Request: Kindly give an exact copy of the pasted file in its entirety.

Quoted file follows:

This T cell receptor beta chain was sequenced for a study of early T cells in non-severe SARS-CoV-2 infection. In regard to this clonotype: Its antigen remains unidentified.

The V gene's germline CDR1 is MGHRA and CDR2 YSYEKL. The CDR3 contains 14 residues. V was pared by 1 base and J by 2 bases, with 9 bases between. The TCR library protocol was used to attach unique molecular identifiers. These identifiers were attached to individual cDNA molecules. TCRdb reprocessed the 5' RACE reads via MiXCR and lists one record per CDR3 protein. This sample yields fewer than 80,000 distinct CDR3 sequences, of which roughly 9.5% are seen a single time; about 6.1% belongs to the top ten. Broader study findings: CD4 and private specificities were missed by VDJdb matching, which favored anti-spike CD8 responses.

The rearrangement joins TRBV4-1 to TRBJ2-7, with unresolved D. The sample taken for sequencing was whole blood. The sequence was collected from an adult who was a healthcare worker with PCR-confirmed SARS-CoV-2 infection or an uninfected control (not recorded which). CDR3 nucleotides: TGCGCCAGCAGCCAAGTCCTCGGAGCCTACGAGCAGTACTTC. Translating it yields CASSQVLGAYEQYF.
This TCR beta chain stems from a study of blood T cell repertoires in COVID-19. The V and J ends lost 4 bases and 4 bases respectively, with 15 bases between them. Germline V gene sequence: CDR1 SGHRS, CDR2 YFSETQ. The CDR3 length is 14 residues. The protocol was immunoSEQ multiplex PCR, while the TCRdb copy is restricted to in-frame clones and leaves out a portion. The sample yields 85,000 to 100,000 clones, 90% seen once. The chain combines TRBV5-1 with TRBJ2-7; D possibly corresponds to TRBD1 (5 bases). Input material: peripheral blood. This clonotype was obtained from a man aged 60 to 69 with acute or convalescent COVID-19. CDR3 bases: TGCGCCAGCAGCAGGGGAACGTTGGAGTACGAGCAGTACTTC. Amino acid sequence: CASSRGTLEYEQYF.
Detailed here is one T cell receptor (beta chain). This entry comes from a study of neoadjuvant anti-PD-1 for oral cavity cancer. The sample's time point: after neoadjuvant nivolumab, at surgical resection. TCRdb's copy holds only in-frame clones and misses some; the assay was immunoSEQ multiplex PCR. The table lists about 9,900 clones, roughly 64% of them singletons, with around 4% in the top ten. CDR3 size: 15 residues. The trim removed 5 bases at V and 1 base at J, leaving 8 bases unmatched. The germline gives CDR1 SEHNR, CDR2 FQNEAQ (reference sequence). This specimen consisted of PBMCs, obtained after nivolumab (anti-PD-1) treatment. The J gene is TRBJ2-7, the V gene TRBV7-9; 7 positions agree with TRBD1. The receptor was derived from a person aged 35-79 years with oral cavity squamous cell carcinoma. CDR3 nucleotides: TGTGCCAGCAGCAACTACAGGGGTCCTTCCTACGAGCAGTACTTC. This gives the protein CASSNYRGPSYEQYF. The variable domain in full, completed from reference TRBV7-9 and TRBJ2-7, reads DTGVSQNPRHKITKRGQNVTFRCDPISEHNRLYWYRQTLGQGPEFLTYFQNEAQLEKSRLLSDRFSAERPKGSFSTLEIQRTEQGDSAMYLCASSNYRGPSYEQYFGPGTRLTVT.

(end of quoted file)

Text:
This T cell receptor beta chain was sequenced for a study of early T cells in non-severe SARS-CoV-2 infection. In regard to this clonotype: Its antigen remains unidentified.

The V gene's germline CDR1 is MGHRA and CDR2 YSYEKL. The CDR3 contains 14 residues. V was pared by 1 base and J by 2 bases, with 9 bases between. The TCR library protocol was used to attach unique molecular identifiers. These identifiers were attached to individual cDNA molecules. TCRdb reprocessed the 5' RACE reads via MiXCR and lists one record per CDR3 protein. This sample yields fewer than 80,000 distinct CDR3 sequences, of which roughly 9.5% are seen a single time; about 6.1% belongs to the top ten. Broader study findings: CD4 and private specificities were missed by VDJdb matching, which favored anti-spike CD8 responses.

The rearrangement joins TRBV4-1 to TRBJ2-7, with unresolved D. The sample taken for sequencing was whole blood. The sequence was collected from an adult who was a healthcare worker with PCR-confirmed SARS-CoV-2 infection or an uninfected control (not recorded which). CDR3 nucleotides: TGCGCCAGCAGCCAAGTCCTCGGAGCCTACGAGCAGTACTTC. Translating it yields CASSQVLGAYEQYF.
This TCR beta chain stems from a study of blood T cell repertoires in COVID-19. The V and J ends lost 4 bases and 4 bases respectively, with 15 bases between them. Germline V gene sequence: CDR1 SGHRS, CDR2 YFSETQ. The CDR3 length is 14 residues. The protocol was immunoSEQ multiplex PCR, while the TCRdb copy is restricted to in-frame clones and leaves out a portion. The sample yields 85,000 to 100,000 clones, 90% seen once. The chain combines TRBV5-1 with TRBJ2-7; D possibly corresponds to TRBD1 (5 bases). Input material: peripheral blood. This clonotype was obtained from a man aged 60 to 69 with acute or convalescent COVID-19. CDR3 bases: TGCGCCAGCAGCAGGGGAACGTTGGAGTACGAGCAGTACTTC. Amino acid sequence: CASSRGTLEYEQYF.
Detailed here is one T cell receptor (beta chain). This entry comes from a study of neoadjuvant anti-PD-1 for oral cavity cancer. The sample's time point: after neoadjuvant nivolumab, at surgical resection. TCRdb's copy holds only in-frame clones and misses some; the assay was immunoSEQ multiplex PCR. The table lists about 9,900 clones, roughly 64% of them singletons, with around 4% in the top ten. CDR3 size: 15 residues. The trim removed 5 bases at V and 1 base at J, leaving 8 bases unmatched. The germline gives CDR1 SEHNR, CDR2 FQNEAQ (reference sequence). This specimen consisted of PBMCs, obtained after nivolumab (anti-PD-1) treatment. The J gene is TRBJ2-7, the V gene TRBV7-9; 7 positions agree with TRBD1. The receptor was derived from a person aged 35-79 years with oral cavity squamous cell carcinoma. CDR3 nucleotides: TGTGCCAGCAGCAACTACAGGGGTCCTTCCTACGAGCAGTACTTC. This gives the protein CASSNYRGPSYEQYF. The variable domain in full, completed from reference TRBV7-9 and TRBJ2-7, reads DTGVSQNPRHKITKRGQNVTFRCDPISEHNRLYWYRQTLGQGPEFLTYFQNEAQLEKSRLLSDRFSAERPKGSFSTLEIQRTEQGDSAMYLCASSNYRGPSYEQYFGPGTRLTVT.